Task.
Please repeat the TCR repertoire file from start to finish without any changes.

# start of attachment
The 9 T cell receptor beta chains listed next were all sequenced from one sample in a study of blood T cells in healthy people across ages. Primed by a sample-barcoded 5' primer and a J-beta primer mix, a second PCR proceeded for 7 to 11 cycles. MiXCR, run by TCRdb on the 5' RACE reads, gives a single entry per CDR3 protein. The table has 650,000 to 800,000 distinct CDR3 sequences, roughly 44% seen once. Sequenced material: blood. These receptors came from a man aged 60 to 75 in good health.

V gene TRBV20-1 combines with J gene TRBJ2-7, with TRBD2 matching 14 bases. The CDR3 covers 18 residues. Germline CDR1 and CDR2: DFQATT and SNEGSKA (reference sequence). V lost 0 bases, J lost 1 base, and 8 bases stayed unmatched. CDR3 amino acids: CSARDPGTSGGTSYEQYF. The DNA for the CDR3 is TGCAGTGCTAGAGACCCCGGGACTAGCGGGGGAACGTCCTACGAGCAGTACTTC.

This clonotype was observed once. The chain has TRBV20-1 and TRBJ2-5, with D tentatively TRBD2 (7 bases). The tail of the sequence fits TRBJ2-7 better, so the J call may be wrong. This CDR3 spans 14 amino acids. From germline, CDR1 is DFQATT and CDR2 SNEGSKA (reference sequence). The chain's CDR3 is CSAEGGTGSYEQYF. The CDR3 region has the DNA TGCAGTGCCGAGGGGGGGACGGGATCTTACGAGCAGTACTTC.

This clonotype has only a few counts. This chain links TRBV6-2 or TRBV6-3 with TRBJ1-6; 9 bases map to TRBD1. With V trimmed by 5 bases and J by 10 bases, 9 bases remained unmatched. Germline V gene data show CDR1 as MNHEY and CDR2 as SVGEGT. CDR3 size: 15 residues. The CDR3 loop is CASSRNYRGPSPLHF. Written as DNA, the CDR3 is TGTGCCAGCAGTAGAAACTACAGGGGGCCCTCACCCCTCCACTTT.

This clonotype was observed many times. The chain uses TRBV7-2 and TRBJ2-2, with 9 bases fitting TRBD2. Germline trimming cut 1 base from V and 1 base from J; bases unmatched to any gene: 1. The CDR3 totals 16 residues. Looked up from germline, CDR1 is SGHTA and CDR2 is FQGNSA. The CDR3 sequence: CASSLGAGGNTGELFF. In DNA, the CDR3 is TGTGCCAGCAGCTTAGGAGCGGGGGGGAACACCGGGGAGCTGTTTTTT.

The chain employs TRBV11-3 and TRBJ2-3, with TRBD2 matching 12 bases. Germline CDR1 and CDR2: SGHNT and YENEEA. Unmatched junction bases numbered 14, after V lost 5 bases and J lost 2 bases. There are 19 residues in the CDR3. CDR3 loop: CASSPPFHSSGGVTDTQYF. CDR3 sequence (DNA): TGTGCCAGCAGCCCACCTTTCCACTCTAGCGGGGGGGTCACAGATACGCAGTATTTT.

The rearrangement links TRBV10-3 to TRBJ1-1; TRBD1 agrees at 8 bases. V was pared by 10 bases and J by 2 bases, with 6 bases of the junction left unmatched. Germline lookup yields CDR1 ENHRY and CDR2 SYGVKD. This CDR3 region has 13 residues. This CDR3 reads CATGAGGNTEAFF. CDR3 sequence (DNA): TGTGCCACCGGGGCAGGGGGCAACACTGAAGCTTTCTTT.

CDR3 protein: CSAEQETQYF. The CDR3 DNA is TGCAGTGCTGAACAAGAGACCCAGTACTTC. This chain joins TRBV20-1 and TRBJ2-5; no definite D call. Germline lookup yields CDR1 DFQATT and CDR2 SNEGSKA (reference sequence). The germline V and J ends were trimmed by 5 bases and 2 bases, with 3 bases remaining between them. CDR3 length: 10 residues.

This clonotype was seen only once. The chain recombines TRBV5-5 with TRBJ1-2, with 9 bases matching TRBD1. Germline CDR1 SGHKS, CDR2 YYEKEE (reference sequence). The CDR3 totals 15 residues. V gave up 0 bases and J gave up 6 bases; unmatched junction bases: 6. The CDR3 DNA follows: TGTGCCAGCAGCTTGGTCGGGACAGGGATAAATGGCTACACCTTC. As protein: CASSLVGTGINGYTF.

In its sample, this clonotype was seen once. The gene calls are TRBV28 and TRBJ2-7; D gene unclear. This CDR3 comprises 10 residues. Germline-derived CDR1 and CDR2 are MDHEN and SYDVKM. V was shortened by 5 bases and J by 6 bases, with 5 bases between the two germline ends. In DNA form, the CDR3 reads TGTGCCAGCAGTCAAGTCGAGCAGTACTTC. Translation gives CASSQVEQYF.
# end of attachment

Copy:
The 9 T cell receptor beta chains listed next were all sequenced from one sample in a study of blood T cells in healthy people across ages. Primed by a sample-barcoded 5' primer and a J-beta primer mix, a second PCR proceeded for 7 to 11 cycles. MiXCR, run by TCRdb on the 5' RACE reads, gives a single entry per CDR3 protein. The table has 650,000 to 800,000 distinct CDR3 sequences, roughly 44% seen once. Sequenced material: blood. These receptors came from a man aged 60 to 75 in good health.

V gene TRBV20-1 combines with J gene TRBJ2-7, with TRBD2 matching 14 bases. The CDR3 covers 18 residues. Germline CDR1 and CDR2: DFQATT and SNEGSKA (reference sequence). V lost 0 bases, J lost 1 base, and 8 bases stayed unmatched. CDR3 amino acids: CSARDPGTSGGTSYEQYF. The DNA for the CDR3 is TGCAGTGCTAGAGACCCCGGGACTAGCGGGGGAACGTCCTACGAGCAGTACTTC.

This clonotype was observed once. The chain has TRBV20-1 and TRBJ2-5, with D tentatively TRBD2 (7 bases). The tail of the sequence fits TRBJ2-7 better, so the J call may be wrong. This CDR3 spans 14 amino acids. From germline, CDR1 is DFQATT and CDR2 SNEGSKA (reference sequence). The chain's CDR3 is CSAEGGTGSYEQYF. The CDR3 region has the DNA TGCAGTGCCGAGGGGGGGACGGGATCTTACGAGCAGTACTTC.

This clonotype has only a few counts. This chain links TRBV6-2 or TRBV6-3 with TRBJ1-6; 9 bases map to TRBD1. With V trimmed by 5 bases and J by 10 bases, 9 bases remained unmatched. Germline V gene data show CDR1 as MNHEY and CDR2 as SVGEGT. CDR3 size: 15 residues. The CDR3 loop is CASSRNYRGPSPLHF. Written as DNA, the CDR3 is TGTGCCAGCAGTAGAAACTACAGGGGGCCCTCACCCCTCCACTTT.

This clonotype was observed many times. The chain uses TRBV7-2 and TRBJ2-2, with 9 bases fitting TRBD2. Germline trimming cut 1 base from V and 1 base from J; bases unmatched to any gene: 1. The CDR3 totals 16 residues. Looked up from germline, CDR1 is SGHTA and CDR2 is FQGNSA. The CDR3 sequence: CASSLGAGGNTGELFF. In DNA, the CDR3 is TGTGCCAGCAGCTTAGGAGCGGGGGGGAACACCGGGGAGCTGTTTTTT.

The chain employs TRBV11-3 and TRBJ2-3, with TRBD2 matching 12 bases. Germline CDR1 and CDR2: SGHNT and YENEEA. Unmatched junction bases numbered 14, after V lost 5 bases and J lost 2 bases. There are 19 residues in the CDR3. CDR3 loop: CASSPPFHSSGGVTDTQYF. CDR3 sequence (DNA): TGTGCCAGCAGCCCACCTTTCCACTCTAGCGGGGGGGTCACAGATACGCAGTATTTT.

The rearrangement links TRBV10-3 to TRBJ1-1; TRBD1 agrees at 8 bases. V was pared by 10 bases and J by 2 bases, with 6 bases of the junction left unmatched. Germline lookup yields CDR1 ENHRY and CDR2 SYGVKD. This CDR3 region has 13 residues. This CDR3 reads CATGAGGNTEAFF. CDR3 sequence (DNA): TGTGCCACCGGGGCAGGGGGCAACACTGAAGCTTTCTTT.

CDR3 protein: CSAEQETQYF. The CDR3 DNA is TGCAGTGCTGAACAAGAGACCCAGTACTTC. This chain joins TRBV20-1 and TRBJ2-5; no definite D call. Germline lookup yields CDR1 DFQATT and CDR2 SNEGSKA (reference sequence). The germline V and J ends were trimmed by 5 bases and 2 bases, with 3 bases remaining between them. CDR3 length: 10 residues.

This clonotype was seen only once. The chain recombines TRBV5-5 with TRBJ1-2, with 9 bases matching TRBD1. Germline CDR1 SGHKS, CDR2 YYEKEE (reference sequence). The CDR3 totals 15 residues. V gave up 0 bases and J gave up 6 bases; unmatched junction bases: 6. The CDR3 DNA follows: TGTGCCAGCAGCTTGGTCGGGACAGGGATAAATGGCTACACCTTC. As protein: CASSLVGTGINGYTF.

In its sample, this clonotype was seen once. The gene calls are TRBV28 and TRBJ2-7; D gene unclear. This CDR3 comprises 10 residues. Germline-derived CDR1 and CDR2 are MDHEN and SYDVKM. V was shortened by 5 bases and J by 6 bases, with 5 bases between the two germline ends. In DNA form, the CDR3 reads TGTGCCAGCAGTCAAGTCGAGCAGTACTTC. Translation gives CASSQVEQYF.